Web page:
But the other sports also have instances — often critical instances — in which it is agreed, tacitly or otherwise, that the rules should be dispensed with or relaxed and that the raw physicality should take precedence. Where the rules against, say, pass interference or hacking should be relaxed because it’s late in the game and some physical, emotional and dramatic climax should be allowed to the come to the fore. Whistles are swallowed. The call is made to “simply let them play.” In those cases it is understood and expected that the balance should swing back to the primal when the clock’s seconds wane.
Not in baseball. At least not when baseball is administered properly. In baseball the rules are the rules from start to finish and are not dispensed with simply because time is running out. Oh, wait, in baseball time never runs out. As Earl Weaver reminded us, there is no clock in baseball. There is no moment that is truly more critical and thus more demanding that formalities be dispensed with due to an incessant tick-tick-tick. “You’ve got to throw the ball over the damn plate and give the other man his chance,” Weaver said. “That’s why baseball is the greatest game of them all.”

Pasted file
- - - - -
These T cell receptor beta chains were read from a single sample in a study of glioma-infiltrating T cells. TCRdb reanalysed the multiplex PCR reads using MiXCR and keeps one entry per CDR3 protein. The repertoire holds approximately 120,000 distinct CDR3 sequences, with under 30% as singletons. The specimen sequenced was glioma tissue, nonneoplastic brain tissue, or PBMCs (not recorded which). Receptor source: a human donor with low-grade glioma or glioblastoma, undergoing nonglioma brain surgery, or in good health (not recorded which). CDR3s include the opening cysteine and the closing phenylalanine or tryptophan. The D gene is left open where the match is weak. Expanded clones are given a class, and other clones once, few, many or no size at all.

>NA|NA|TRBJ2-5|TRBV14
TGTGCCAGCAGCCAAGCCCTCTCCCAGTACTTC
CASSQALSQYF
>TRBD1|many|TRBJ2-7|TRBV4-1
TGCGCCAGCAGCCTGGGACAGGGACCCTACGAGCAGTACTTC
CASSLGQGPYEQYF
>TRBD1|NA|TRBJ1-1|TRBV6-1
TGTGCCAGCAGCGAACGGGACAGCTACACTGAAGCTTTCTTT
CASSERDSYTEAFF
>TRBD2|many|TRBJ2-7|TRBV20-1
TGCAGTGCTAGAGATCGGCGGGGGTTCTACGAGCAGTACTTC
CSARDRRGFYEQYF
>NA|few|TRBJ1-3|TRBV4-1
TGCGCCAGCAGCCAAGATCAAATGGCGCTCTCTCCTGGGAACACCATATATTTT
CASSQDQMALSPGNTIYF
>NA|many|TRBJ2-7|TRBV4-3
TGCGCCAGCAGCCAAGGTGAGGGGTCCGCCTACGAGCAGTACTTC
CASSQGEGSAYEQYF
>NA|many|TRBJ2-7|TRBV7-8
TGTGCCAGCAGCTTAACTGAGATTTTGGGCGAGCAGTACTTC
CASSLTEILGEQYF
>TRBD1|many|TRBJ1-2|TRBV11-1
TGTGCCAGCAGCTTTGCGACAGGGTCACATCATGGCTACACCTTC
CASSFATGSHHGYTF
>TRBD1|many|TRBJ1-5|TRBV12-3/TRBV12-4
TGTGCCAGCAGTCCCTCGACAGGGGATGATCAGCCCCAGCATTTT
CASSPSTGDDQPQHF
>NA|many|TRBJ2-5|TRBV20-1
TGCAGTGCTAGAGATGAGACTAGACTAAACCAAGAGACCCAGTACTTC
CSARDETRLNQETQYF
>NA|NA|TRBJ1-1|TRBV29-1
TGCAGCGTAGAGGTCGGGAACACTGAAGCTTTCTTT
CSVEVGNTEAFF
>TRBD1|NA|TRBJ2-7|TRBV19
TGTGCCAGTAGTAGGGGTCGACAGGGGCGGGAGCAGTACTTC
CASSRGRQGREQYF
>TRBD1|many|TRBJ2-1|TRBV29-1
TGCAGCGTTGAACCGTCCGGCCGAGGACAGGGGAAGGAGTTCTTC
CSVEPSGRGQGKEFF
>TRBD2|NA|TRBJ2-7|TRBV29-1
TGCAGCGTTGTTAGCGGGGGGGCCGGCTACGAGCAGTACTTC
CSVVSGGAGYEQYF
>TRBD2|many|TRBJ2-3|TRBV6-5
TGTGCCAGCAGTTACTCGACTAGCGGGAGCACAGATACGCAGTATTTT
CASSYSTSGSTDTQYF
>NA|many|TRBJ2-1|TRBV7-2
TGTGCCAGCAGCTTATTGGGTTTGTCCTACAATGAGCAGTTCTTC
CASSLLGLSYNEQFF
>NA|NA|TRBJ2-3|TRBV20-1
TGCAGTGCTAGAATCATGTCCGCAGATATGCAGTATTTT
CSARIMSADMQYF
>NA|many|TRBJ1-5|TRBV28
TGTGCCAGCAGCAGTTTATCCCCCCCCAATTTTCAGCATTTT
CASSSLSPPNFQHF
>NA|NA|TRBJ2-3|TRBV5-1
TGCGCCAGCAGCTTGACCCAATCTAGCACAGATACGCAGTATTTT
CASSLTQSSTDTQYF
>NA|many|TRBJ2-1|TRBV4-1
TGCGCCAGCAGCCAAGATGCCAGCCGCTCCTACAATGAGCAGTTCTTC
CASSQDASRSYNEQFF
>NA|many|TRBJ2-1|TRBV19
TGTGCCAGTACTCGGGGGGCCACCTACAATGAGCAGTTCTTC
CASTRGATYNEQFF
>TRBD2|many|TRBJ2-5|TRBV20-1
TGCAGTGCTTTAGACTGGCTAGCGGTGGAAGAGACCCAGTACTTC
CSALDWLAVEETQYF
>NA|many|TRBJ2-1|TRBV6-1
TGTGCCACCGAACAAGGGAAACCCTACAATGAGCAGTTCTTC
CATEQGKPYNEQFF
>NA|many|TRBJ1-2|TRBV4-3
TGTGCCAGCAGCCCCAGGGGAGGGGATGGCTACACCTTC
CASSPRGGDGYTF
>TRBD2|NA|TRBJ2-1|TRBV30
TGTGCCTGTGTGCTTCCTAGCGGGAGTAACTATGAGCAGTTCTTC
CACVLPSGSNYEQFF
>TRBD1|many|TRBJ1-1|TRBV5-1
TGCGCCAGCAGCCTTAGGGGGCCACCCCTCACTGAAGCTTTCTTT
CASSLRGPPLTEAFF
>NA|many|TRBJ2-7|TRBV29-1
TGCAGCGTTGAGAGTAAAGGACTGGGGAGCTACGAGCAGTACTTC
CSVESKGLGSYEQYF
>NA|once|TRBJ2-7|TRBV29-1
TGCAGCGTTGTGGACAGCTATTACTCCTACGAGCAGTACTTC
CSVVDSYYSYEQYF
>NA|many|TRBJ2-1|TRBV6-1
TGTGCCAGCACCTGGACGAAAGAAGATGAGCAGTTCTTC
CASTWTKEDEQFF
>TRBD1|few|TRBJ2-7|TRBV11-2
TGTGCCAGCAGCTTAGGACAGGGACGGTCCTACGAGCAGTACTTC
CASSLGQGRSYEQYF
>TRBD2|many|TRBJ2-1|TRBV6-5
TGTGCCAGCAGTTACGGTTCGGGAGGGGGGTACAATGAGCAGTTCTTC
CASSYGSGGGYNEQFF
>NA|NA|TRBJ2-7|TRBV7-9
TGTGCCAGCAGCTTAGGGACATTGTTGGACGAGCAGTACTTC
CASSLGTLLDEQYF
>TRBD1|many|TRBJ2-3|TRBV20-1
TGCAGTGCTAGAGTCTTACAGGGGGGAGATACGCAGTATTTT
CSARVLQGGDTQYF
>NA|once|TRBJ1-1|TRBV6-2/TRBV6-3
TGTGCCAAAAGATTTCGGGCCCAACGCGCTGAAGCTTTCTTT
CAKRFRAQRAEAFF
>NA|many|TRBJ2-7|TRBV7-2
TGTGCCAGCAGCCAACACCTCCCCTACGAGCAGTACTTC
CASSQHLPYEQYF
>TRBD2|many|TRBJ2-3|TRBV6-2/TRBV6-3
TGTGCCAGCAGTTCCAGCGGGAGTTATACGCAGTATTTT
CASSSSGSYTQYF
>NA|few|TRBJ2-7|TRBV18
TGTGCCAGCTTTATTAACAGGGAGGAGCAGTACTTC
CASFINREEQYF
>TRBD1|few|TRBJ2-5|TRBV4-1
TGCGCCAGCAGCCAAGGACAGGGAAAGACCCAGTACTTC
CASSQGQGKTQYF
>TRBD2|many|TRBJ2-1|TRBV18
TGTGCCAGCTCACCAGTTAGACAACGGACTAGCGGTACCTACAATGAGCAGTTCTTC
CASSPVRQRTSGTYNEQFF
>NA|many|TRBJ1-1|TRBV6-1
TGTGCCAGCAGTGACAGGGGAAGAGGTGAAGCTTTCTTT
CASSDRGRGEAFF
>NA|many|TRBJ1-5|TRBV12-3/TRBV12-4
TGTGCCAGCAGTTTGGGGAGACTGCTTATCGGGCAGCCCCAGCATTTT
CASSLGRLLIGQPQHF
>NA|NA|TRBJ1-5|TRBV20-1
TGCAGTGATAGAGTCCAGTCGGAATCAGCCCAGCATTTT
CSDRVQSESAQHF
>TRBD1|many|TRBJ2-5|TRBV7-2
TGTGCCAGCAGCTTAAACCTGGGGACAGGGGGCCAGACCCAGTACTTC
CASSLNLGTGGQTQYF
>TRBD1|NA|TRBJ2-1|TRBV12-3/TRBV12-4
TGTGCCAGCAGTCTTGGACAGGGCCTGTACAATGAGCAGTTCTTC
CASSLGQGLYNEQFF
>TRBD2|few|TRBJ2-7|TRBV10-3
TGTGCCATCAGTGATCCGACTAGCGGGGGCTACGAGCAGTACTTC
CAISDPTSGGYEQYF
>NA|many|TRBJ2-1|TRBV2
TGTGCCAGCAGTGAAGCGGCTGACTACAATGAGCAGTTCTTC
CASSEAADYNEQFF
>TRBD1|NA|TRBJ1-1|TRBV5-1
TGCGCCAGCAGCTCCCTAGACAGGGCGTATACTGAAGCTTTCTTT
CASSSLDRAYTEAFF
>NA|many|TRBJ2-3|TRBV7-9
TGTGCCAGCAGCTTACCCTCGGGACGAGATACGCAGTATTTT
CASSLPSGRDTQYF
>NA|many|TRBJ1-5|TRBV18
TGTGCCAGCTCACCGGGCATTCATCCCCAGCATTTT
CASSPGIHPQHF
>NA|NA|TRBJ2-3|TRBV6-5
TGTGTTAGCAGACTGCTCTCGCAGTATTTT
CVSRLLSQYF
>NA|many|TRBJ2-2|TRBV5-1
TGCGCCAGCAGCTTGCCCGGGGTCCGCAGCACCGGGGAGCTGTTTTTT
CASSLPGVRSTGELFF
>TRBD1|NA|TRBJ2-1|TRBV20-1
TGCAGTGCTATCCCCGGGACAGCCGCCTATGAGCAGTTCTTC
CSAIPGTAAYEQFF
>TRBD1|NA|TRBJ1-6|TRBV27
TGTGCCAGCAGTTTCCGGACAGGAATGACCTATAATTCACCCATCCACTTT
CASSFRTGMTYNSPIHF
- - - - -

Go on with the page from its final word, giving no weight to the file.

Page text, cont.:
So many people with Boston IP addresses are telling me this morning that, though the call on the Middlebrooks/Craig obstruction play was technically correct, it perhaps should not have been made. The play — with its collision and tripping and stumbling and dashing home — should have been “allowed to proceed” rather than having a rarely-thought-of rule invoked to determine the outcome. It was the ninth inning of a close World Series game, they’re basically arguing. It was too important to allow the imposition of a rule trump the running and throwing of men.
Baloney. That call went to the heart of what baseball truly is. A sport in which there is or at least should be no relaxation of the rules due to the exigency of a critical moment. Baseball does not and should not allow for times in which aesthetics or raw physicality excuse the relaxation of the rules. It’s, by design, a sport in which the beauty and glory of the entire pursuit is a product of the mixing of the two things. Dana DeMuth, whether he realized he was doing it at the time last night, was ensuring that this anachronistic yet eminently satisfying balance was maintained.
Refrain from calling obstruction on that play? To do so would be a betrayal of baseball’s very essence.
Jul 31, 2014, 8:52 PM EDT
Angels left-hander Tyler Skaggs was working on a no-hitter against the Orioles this evening before he left his start with an apparent arm injury.
Jul 31, 2014, 8:39 PM EDT
Cliff Lee has aggravated the flexor pronator strain that has already cost him two months. It’s safe to say that his season is over.
Jul 31, 2014, 7:45 PM EDT
Yoenis Cespedes t-shirt night is a little awkward now that he’s with the Red Sox, but the Athletics are going ahead with the giveaway anyway.
Jul 31, 2014, 6:58 PM EDT
For some reason, FOX 13 in Tampa Bay thought it was a good idea to make a classless joke about Detroit to console Rays fans following the David Price trade.
Jul 31, 2014, 6:16 PM EDT
Matt Cain’s ulnar collateral ligament has checked out fine, but he’s dealing with “loose bodies” in his throwing elbow and it’s unclear when he’ll pitch again.